BOSTON -- New England consumers will wait longer in line to be served at an in-store deli than they will at a supermarket bakery, according to findings of a consumer purchasing survey sponsored by the New England Dairy-Deli-Bakery Association.
Women generally will wait longer on deli lines than men, the survey found.
These and other preliminary findings of how consumers shop the deli, bakery and dairy departments of supermarkets were presented by Dr. David Rogers, president of DSR Marketing Systems, which conducted the survey. He presented the findings at an NEDDA seminar here last week.
The full results of the telephone poll of 504 New Englanders taken prior to Thanksgiving is expected to be released sometime next month.
Seventy-five percent of the participants were female, with a median age of 47. Their median household income was $32,500, with average household size of 2.7.
On average, the respondents said they would be willing to wait up to 5.2 minutes for service at the deli and only 3.9 minutes at the bakery. Of the female respondents, the average length of time they would wait for the deli is 5.4 minutes, compared with only 4.7 minutes for men. For the bakery, both men and women said they would wait an average of 3.9 minutes.
It seems impatience can run quite high on bakery lines, with 33% of respondents saying they would wait only two minutes or less for service. Only 13% of the respondents said they would leave the deli if they were not waited on within that same period of time.
Other statistics were more promising for the bakery: 13% of the respondents said they shopped the bakery more often than they did last year, with only 11% making fewer purchases.
In deli, 13% of the respondents said they shopped the service deli less frequently, compared with only 11% who said they shopped it more often.
Rogers believes that finding could suggest the service deli is probably more mature in New England than the service bakery.
He recommended that deli operators might increase sales by trying to "sell more to the deli customers you already have than hoping to attract more people to the service delis."
In answer to how to do that, the survey included a question on what improvements consumers would like to see in the service deli.
The No. 1 improvement they cited is faster service or more help behind the counter. That was followed by a desire for low prices, more variety, the elimination of presliced meats, and more low-fat products, respectively.
The consumers were also asked if they made a deli or bakery purchase at a supermarket within the last 14 days. Fifty-eight percent said they made a deli purchase at their primary supermarket, with 2% making a purchase at a secondary supermarket. Forty-nine percent said they bought a bakery item at their primary supermarket, with 3% making a bakery purchase at a secondary supermarket.
Rogers believes those findings indicate that both the deli and bakery are significant factors people consider when deciding where to shop.
"As you can see, the vast majority of those buying at a service deli or service bakery said they did so at their main supermarket," said Rogers. "I think that one of the more obvious implications here is that the service bakery or service deli must be playing a significant role in where they choose to make their primary store."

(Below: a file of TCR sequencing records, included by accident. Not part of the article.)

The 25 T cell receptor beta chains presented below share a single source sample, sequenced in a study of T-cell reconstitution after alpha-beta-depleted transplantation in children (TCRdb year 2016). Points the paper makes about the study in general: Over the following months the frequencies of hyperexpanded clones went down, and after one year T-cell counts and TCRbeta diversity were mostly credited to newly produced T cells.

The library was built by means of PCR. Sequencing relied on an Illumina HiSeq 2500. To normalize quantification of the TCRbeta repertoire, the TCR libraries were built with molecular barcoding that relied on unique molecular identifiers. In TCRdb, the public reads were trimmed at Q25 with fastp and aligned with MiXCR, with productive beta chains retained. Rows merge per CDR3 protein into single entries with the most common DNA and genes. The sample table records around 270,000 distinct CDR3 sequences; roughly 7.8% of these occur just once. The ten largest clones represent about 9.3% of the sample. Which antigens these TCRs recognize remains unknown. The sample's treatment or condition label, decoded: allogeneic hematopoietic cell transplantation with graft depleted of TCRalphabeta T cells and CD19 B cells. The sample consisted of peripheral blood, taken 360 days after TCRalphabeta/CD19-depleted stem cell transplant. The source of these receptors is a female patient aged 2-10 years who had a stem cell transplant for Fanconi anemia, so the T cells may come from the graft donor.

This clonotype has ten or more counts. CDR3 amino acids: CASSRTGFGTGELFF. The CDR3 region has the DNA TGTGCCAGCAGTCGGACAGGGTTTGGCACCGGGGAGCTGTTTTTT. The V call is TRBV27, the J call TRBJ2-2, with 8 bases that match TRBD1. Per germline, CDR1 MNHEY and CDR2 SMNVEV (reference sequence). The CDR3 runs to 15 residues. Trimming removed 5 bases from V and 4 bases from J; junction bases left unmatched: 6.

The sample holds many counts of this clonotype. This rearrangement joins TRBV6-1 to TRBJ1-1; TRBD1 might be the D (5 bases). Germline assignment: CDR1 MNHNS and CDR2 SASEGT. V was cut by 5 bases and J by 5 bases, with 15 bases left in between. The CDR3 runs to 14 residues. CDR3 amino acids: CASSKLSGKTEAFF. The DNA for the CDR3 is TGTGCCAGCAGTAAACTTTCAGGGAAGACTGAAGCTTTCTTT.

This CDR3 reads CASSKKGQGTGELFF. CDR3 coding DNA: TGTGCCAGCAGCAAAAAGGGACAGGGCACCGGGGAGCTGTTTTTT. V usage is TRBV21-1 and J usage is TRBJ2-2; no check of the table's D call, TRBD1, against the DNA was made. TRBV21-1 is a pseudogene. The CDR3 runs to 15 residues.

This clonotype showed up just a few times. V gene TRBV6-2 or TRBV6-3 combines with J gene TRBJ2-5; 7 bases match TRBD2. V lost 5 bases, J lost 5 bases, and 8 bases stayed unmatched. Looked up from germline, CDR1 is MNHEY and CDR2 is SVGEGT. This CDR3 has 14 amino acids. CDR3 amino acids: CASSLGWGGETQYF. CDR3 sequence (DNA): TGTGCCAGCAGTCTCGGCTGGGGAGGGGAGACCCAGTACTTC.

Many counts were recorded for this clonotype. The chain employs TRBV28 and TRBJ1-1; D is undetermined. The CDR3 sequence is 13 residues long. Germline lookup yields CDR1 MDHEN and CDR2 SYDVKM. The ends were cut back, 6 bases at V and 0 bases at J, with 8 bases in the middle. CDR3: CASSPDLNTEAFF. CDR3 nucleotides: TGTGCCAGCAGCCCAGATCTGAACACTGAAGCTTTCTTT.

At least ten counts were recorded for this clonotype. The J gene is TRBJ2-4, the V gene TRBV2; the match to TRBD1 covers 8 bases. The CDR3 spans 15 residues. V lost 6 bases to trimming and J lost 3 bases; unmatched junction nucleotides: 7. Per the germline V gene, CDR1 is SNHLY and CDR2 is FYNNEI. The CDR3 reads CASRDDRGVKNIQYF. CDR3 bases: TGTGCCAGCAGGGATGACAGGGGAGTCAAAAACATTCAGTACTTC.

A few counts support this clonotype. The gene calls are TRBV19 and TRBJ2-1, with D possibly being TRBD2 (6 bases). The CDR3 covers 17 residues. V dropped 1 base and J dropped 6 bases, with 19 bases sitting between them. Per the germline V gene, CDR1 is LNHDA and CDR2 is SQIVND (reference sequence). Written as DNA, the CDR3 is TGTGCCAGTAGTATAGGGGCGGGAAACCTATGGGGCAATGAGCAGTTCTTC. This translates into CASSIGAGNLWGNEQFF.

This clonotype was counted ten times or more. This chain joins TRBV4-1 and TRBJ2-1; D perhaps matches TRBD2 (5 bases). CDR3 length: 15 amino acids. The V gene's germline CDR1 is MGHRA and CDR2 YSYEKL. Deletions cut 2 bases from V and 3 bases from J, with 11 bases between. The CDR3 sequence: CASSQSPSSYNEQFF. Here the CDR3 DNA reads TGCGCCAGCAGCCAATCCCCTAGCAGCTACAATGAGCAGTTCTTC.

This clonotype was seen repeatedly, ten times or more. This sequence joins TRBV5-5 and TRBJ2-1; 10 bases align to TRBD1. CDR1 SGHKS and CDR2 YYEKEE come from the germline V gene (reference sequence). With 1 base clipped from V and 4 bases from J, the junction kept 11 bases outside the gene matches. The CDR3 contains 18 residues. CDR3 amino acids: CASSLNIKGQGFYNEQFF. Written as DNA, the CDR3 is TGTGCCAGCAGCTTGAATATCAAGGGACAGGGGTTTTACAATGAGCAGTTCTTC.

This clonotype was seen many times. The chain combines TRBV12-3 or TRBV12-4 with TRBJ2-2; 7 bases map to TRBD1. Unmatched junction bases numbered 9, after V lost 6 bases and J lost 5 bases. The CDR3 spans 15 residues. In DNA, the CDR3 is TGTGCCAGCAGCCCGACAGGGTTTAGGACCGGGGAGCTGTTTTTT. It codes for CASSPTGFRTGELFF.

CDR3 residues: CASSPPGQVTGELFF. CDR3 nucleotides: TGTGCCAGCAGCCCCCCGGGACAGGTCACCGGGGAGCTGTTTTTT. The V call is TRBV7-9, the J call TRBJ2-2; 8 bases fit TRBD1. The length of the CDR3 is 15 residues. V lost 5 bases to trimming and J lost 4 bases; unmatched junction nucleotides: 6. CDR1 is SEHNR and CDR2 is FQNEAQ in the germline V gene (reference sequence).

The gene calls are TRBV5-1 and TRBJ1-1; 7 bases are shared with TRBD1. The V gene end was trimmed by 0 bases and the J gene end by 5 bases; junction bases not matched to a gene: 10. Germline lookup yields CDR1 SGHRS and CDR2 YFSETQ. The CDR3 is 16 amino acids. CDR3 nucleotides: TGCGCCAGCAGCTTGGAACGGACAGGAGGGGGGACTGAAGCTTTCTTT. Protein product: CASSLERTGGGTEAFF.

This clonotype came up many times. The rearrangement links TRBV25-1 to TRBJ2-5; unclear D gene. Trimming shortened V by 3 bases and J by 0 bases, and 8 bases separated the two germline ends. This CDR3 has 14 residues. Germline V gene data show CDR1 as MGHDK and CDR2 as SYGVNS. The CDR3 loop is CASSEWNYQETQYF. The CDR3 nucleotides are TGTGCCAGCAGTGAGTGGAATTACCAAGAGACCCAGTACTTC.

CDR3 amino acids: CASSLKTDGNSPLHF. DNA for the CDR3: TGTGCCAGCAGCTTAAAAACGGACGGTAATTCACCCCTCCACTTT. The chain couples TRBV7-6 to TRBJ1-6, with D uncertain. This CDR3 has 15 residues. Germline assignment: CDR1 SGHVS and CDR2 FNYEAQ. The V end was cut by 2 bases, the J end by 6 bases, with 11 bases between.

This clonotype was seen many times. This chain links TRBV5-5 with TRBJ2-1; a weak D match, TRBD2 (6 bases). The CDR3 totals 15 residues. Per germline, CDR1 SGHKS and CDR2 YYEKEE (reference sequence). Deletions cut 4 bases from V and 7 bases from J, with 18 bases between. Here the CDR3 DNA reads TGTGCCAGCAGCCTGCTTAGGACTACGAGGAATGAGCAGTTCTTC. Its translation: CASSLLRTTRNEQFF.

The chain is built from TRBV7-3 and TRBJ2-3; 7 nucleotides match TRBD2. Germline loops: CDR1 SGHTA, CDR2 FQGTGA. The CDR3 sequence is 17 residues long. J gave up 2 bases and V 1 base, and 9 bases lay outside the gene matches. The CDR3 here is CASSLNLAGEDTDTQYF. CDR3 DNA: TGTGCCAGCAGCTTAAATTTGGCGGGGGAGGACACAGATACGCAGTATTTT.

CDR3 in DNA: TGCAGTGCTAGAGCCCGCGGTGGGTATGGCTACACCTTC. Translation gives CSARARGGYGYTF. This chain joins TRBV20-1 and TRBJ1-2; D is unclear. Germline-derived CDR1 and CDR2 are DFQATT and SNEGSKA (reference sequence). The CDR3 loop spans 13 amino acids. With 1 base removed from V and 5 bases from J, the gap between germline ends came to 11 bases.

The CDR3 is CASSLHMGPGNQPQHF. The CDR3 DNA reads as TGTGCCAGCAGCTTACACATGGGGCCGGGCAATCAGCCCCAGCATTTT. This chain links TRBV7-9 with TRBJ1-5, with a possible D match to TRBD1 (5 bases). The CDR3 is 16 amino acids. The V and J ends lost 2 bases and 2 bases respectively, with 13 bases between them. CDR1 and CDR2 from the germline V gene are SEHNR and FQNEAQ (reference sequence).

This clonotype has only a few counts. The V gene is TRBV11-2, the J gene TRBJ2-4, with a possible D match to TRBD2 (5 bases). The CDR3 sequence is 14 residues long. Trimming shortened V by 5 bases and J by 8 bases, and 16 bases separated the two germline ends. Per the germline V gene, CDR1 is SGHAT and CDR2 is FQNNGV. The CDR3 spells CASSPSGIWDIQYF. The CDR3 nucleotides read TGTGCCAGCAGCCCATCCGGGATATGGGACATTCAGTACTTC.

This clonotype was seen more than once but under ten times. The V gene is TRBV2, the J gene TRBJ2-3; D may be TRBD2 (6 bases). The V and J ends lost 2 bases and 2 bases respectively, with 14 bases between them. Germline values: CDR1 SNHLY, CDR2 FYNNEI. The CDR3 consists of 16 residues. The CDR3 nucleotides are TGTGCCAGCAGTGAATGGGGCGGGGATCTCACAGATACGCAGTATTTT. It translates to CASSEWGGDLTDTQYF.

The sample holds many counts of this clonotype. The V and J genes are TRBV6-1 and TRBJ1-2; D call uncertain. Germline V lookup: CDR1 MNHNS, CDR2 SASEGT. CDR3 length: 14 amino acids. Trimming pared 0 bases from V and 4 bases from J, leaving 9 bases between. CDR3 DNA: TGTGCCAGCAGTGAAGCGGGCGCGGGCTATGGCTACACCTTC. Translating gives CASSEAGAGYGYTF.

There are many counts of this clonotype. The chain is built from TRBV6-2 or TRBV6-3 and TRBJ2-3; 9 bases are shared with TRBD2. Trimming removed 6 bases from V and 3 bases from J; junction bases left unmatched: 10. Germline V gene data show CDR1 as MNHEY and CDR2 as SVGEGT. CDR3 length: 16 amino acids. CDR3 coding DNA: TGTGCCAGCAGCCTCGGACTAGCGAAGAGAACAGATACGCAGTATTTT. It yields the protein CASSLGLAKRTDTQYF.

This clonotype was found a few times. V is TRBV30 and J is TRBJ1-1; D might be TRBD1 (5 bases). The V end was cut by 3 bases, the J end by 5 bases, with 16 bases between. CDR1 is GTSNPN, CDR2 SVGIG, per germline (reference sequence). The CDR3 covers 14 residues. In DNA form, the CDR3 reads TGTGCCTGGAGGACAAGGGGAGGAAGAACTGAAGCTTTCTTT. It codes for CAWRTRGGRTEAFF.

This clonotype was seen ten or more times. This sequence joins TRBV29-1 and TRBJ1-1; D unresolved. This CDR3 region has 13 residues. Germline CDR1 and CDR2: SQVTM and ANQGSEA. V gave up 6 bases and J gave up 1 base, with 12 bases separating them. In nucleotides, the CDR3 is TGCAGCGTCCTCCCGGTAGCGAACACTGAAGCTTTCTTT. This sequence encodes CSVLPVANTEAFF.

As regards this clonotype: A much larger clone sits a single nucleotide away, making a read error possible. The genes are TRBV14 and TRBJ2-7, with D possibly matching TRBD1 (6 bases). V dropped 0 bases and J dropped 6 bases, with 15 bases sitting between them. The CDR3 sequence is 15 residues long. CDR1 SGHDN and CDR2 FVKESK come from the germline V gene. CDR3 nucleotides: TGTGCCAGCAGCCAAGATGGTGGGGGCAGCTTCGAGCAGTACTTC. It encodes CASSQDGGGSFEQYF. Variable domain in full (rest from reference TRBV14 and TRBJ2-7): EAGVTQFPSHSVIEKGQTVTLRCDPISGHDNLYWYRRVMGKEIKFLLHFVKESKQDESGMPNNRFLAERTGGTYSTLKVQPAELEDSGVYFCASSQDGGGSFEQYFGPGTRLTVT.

Regarding the frequency of purchase, 44% of the respondents said they purchase something at the deli on a weekly basis, with 17% buying something at least twice a week.
Thirty-eight percent of the respondents shop the bakery once a week and 14% more often than that.
When shopping the service deli, 63% will check in-store specials and 26% said they always try samples. At the bakery, 50% said they always check in-store specials and 31% said they always try samples.
Of the dairy shoppers, 41% said they preferred to buy branded products, while 33% preferred store brands. Twenty-seven percent cited no preference.
As far as nutrition content, 53% of the respondents cited fats as their No. 1 concern in the foods they buy. That was followed by cholesterol with 21% concerned, salt at 17%, and sugar at 6%. But not everybody is reading labels according to the survey -- 37% of the participants said they had no nutritional concerns.
As part of the survey participants were asked if they ever shop club stores. Twenty-three percent said they shopped a club store within the past four weeks.
During that last trip, 39% said they purchased at least one dairy product. Thirty-nine percent said they shopped at the service bakery and 20% made a purchase at the service deli. Thirty-six percent said they purchased an item at the self-service bakery, and 19% at the self-service deli. The consumers who were from Massachusetts, Connecticut, Maine, New Hampshire, Rhode Island and Vermont were also asked to name their primary supermarket. Stop & Shop was cited 24% of the time, followed by Shaw's with 14%, and Shop & Save/Sun and Market Basket/ DeMoulas both tied at 9%.
Others rounding out the list included Big Y, Edwards/Finast and Star Market, each with 4%, and Purity Supreme and Waldbaum with 3% each.